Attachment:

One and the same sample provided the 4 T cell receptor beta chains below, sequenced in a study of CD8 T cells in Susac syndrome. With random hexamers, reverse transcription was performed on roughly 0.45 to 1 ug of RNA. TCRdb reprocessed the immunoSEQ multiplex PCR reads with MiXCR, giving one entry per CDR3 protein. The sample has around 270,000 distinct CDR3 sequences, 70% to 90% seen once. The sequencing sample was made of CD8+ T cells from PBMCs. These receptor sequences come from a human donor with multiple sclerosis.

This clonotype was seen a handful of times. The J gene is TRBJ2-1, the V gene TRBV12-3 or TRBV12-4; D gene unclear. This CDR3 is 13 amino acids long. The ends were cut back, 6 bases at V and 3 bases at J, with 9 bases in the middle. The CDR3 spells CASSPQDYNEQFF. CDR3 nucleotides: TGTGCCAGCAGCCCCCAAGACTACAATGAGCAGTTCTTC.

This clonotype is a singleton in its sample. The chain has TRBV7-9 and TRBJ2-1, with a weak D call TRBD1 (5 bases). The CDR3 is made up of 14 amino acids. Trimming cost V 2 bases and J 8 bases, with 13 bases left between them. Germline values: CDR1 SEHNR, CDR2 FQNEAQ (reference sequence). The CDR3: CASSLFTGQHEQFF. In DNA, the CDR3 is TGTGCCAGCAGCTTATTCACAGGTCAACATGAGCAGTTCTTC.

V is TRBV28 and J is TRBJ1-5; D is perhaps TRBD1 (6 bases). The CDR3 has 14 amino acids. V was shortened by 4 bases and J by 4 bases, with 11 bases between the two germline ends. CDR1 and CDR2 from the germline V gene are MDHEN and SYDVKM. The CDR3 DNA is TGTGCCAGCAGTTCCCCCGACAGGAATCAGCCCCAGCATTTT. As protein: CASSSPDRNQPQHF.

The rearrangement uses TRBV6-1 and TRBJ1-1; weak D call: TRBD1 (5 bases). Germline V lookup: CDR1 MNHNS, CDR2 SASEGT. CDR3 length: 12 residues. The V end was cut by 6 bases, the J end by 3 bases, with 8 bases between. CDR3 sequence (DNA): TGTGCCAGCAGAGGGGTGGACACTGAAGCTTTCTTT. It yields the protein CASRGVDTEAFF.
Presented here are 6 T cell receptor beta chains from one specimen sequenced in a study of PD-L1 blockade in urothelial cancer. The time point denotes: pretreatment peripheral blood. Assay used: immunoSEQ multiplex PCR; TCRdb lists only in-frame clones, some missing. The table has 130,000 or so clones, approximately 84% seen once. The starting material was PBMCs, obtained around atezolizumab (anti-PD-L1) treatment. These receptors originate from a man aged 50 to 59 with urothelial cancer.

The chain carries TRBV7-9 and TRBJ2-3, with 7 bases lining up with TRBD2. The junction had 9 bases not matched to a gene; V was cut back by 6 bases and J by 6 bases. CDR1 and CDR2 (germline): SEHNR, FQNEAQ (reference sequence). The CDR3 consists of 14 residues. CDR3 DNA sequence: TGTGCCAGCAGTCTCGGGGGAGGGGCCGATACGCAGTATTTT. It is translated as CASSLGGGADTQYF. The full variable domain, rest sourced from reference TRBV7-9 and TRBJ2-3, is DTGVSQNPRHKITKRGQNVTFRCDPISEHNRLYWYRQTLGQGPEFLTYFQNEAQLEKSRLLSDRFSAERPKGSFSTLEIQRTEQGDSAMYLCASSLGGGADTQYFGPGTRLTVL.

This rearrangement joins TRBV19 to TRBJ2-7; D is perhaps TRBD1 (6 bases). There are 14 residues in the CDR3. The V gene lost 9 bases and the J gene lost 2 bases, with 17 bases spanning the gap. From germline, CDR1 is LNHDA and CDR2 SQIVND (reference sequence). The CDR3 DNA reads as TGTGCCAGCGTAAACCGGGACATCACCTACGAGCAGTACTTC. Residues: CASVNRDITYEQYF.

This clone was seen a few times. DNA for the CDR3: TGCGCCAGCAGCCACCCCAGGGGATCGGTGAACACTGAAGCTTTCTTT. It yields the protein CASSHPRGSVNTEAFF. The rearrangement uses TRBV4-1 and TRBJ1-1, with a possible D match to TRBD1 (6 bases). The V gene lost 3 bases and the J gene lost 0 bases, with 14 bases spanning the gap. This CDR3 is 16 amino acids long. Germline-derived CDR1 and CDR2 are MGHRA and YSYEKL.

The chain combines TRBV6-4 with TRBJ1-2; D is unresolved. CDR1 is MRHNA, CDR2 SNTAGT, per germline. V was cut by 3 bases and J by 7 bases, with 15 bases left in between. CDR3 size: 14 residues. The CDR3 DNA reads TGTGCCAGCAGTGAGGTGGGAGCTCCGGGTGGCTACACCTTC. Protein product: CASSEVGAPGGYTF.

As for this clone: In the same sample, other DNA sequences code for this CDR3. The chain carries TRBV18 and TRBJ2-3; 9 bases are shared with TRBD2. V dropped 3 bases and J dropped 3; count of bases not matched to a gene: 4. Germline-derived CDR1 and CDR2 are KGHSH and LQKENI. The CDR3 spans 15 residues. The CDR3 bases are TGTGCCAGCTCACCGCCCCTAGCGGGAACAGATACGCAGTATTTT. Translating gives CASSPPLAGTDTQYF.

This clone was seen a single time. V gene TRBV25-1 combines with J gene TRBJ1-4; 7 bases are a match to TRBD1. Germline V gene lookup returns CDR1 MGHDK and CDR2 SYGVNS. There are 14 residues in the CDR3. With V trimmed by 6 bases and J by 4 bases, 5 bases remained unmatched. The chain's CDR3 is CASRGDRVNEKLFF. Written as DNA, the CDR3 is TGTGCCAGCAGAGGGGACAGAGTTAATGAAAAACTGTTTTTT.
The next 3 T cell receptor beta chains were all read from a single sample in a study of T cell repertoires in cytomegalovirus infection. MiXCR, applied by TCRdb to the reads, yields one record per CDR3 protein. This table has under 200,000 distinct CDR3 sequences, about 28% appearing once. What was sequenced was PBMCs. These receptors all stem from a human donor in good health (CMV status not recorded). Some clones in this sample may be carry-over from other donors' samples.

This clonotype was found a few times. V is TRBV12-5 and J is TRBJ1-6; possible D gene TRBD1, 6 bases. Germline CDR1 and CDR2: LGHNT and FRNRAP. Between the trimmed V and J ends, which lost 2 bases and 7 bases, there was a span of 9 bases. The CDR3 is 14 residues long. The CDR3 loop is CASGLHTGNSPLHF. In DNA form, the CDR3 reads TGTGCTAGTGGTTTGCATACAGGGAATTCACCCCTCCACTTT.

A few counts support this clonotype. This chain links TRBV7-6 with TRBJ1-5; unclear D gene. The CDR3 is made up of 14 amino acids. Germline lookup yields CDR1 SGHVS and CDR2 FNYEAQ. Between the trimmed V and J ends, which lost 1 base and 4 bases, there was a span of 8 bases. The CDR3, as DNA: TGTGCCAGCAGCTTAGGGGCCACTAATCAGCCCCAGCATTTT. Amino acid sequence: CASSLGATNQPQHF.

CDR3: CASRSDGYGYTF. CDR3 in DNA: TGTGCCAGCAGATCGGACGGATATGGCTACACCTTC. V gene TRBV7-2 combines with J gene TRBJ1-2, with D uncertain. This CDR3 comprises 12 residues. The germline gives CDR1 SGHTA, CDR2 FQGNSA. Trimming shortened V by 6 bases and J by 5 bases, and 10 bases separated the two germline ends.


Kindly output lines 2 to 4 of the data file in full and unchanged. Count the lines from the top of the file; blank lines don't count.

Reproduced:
This clonotype was seen a handful of times. The J gene is TRBJ2-1, the V gene TRBV12-3 or TRBV12-4; D gene unclear. This CDR3 is 13 amino acids long. The ends were cut back, 6 bases at V and 3 bases at J, with 9 bases in the middle. The CDR3 spells CASSPQDYNEQFF. CDR3 nucleotides: TGTGCCAGCAGCCCCCAAGACTACAATGAGCAGTTCTTC.

This clonotype is a singleton in its sample. The chain has TRBV7-9 and TRBJ2-1, with a weak D call TRBD1 (5 bases). The CDR3 is made up of 14 amino acids. Trimming cost V 2 bases and J 8 bases, with 13 bases left between them. Germline values: CDR1 SEHNR, CDR2 FQNEAQ (reference sequence). The CDR3: CASSLFTGQHEQFF. In DNA, the CDR3 is TGTGCCAGCAGCTTATTCACAGGTCAACATGAGCAGTTCTTC.

V is TRBV28 and J is TRBJ1-5; D is perhaps TRBD1 (6 bases). The CDR3 has 14 amino acids. V was shortened by 4 bases and J by 4 bases, with 11 bases between the two germline ends. CDR1 and CDR2 from the germline V gene are MDHEN and SYDVKM. The CDR3 DNA is TGTGCCAGCAGTTCCCCCGACAGGAATCAGCCCCAGCATTTT. As protein: CASSSPDRNQPQHF.